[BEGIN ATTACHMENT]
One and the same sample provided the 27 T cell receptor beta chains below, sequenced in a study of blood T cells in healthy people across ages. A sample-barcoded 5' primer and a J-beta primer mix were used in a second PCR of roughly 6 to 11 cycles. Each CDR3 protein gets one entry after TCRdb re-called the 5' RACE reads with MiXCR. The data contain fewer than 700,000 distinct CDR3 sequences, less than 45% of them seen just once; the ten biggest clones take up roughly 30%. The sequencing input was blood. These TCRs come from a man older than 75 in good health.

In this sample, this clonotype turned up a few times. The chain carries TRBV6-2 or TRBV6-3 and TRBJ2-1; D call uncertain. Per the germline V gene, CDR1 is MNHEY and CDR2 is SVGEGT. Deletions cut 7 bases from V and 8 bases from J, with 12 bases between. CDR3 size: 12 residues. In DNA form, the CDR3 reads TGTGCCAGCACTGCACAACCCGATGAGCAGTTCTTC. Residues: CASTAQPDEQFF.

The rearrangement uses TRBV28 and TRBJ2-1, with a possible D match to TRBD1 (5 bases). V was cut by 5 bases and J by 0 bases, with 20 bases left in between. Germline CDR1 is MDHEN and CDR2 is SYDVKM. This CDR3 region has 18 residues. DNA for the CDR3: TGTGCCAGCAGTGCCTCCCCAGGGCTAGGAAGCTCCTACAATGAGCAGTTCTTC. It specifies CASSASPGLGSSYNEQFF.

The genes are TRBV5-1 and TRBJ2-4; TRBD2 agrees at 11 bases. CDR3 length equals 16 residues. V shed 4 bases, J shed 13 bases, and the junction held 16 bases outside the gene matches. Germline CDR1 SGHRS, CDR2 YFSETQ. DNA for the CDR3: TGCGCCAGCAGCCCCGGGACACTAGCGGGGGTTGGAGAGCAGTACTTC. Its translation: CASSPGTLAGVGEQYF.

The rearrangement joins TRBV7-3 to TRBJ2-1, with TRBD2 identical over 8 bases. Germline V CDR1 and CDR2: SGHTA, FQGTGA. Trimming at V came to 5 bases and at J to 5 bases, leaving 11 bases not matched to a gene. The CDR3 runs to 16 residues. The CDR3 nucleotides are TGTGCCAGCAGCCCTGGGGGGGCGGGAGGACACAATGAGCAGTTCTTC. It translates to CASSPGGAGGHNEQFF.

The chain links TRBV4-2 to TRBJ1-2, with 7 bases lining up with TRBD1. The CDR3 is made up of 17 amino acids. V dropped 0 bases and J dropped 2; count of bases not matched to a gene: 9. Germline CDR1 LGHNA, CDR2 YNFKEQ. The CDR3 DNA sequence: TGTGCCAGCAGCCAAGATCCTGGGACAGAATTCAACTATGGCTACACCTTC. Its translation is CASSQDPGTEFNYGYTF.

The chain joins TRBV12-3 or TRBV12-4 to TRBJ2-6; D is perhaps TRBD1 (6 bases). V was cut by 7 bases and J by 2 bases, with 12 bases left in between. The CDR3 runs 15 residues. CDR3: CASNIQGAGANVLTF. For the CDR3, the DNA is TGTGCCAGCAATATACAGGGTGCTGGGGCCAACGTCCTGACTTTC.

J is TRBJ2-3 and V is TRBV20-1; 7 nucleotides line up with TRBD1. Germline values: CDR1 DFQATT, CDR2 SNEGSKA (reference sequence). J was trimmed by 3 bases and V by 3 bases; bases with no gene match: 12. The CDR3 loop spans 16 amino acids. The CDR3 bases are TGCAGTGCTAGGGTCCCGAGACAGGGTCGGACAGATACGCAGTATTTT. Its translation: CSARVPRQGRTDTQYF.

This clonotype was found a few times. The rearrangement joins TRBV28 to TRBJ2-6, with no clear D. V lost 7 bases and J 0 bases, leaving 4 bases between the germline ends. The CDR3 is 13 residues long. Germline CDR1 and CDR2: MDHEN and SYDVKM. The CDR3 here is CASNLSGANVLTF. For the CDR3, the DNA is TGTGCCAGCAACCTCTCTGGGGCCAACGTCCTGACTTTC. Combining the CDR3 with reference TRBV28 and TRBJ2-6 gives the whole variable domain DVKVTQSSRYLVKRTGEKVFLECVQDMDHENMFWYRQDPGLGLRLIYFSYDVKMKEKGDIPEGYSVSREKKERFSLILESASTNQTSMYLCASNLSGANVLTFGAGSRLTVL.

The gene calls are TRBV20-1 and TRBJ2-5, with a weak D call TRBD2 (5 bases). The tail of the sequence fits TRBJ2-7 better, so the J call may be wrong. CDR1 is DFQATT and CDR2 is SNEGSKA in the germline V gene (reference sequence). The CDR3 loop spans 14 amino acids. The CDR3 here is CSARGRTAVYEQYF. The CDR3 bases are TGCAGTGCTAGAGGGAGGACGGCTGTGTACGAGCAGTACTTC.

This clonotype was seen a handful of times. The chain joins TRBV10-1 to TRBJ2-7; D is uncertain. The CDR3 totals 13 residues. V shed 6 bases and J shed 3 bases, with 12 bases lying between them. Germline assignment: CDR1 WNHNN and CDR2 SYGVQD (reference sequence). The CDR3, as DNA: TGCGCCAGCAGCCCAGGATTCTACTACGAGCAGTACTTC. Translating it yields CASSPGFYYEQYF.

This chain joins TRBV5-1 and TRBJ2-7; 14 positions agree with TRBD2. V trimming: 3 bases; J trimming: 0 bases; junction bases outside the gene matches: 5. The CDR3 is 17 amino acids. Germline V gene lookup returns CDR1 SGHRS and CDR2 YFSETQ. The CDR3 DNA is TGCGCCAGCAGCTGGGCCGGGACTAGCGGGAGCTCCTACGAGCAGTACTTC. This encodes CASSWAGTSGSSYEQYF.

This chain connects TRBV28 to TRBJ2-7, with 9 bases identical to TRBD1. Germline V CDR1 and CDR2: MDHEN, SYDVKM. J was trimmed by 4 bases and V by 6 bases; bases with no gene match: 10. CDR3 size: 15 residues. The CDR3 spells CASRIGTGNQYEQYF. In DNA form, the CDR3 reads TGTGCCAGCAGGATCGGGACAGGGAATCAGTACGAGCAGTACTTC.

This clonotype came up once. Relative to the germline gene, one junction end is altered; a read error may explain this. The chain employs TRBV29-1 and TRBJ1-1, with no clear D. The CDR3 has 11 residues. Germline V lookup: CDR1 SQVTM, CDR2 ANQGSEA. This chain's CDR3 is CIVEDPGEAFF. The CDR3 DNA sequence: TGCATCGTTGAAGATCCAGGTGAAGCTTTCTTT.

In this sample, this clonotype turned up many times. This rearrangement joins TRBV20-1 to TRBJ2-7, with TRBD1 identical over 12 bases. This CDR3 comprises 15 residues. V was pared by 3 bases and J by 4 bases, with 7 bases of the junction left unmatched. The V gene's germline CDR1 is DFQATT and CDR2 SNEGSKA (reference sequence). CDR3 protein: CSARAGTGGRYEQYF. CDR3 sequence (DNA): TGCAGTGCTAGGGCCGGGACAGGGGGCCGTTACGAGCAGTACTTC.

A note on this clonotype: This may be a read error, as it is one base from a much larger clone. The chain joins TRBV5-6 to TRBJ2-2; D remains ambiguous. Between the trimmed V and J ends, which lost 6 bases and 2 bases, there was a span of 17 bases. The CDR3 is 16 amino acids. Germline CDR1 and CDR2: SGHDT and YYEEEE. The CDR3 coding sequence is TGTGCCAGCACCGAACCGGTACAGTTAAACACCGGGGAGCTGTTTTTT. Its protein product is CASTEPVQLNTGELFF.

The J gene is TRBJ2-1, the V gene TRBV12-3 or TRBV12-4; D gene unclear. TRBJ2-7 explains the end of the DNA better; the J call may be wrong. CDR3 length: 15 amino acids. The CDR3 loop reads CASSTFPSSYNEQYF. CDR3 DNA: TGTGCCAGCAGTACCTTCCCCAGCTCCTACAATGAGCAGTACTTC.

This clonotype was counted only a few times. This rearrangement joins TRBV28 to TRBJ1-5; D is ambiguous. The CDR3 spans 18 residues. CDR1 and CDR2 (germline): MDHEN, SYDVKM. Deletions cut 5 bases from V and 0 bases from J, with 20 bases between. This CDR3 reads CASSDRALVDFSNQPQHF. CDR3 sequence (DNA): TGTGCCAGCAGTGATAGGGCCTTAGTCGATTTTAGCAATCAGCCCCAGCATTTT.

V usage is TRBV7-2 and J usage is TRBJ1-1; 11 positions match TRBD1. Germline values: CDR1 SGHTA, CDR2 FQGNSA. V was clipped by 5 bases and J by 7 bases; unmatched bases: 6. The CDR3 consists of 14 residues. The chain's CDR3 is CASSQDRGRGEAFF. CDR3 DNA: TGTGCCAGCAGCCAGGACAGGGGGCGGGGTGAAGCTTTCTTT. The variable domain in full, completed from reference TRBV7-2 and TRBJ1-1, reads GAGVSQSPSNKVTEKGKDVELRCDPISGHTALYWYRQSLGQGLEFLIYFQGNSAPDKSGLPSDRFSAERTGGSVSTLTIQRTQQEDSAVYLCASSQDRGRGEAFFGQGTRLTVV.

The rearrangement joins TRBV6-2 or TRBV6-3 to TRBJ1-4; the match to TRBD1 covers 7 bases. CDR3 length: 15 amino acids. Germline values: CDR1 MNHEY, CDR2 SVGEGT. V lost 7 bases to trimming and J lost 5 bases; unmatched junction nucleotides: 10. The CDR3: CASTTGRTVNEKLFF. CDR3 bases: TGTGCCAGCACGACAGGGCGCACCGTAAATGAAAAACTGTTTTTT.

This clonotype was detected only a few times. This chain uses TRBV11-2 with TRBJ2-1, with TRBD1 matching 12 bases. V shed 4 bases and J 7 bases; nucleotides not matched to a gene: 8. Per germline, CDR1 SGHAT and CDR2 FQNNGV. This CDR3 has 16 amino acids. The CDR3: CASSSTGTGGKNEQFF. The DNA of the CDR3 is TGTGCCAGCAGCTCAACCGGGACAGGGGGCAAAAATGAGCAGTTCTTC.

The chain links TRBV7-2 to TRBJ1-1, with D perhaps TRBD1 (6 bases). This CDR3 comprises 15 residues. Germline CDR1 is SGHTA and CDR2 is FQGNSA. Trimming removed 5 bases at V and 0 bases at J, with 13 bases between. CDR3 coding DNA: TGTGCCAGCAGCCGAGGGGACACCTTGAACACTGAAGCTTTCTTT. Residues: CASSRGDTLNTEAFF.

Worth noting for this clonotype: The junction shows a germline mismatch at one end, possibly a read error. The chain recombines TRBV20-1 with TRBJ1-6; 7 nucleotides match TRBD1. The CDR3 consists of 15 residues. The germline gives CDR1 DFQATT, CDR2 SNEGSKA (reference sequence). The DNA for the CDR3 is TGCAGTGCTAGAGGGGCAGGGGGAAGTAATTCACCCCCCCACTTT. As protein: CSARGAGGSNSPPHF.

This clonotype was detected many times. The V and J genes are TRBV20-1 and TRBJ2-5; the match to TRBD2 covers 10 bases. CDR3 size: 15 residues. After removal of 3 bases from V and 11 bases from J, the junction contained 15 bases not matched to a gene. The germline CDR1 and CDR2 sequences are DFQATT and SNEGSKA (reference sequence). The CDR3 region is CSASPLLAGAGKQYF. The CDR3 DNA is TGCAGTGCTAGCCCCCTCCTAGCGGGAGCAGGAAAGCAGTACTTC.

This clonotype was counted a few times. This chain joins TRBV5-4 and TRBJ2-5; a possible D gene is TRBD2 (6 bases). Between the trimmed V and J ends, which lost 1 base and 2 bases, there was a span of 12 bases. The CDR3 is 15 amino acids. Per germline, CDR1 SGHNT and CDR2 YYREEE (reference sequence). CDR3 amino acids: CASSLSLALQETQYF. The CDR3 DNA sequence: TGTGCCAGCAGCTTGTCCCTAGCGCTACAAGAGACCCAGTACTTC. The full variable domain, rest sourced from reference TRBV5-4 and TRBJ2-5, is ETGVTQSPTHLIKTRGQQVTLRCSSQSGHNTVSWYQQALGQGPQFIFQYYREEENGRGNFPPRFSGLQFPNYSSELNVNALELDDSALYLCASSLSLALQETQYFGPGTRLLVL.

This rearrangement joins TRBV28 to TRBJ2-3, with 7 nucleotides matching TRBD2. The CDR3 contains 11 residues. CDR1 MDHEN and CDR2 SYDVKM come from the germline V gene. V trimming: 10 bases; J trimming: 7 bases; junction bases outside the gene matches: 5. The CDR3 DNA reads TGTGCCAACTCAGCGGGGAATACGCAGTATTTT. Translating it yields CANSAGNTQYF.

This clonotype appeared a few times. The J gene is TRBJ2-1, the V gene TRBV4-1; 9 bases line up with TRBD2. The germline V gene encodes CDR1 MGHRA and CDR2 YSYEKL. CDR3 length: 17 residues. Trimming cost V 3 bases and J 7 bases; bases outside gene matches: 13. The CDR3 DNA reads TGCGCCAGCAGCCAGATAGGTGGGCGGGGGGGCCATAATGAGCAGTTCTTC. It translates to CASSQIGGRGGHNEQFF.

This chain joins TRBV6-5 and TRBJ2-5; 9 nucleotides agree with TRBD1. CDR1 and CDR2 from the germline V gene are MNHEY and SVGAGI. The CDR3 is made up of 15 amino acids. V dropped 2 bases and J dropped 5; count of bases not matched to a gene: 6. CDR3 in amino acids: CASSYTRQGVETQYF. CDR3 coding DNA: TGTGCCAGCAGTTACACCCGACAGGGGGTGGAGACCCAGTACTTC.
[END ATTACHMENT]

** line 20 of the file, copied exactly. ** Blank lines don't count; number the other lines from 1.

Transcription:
The rearrangement joins TRBV6-2 or TRBV6-3 to TRBJ1-4; the match to TRBD1 covers 7 bases. CDR3 length: 15 amino acids. Germline values: CDR1 MNHEY, CDR2 SVGEGT. V lost 7 bases to trimming and J lost 5 bases; unmatched junction nucleotides: 10. The CDR3: CASTTGRTVNEKLFF. CDR3 bases: TGTGCCAGCACGACAGGGCGCACCGTAAATGAAAAACTGTTTTTT.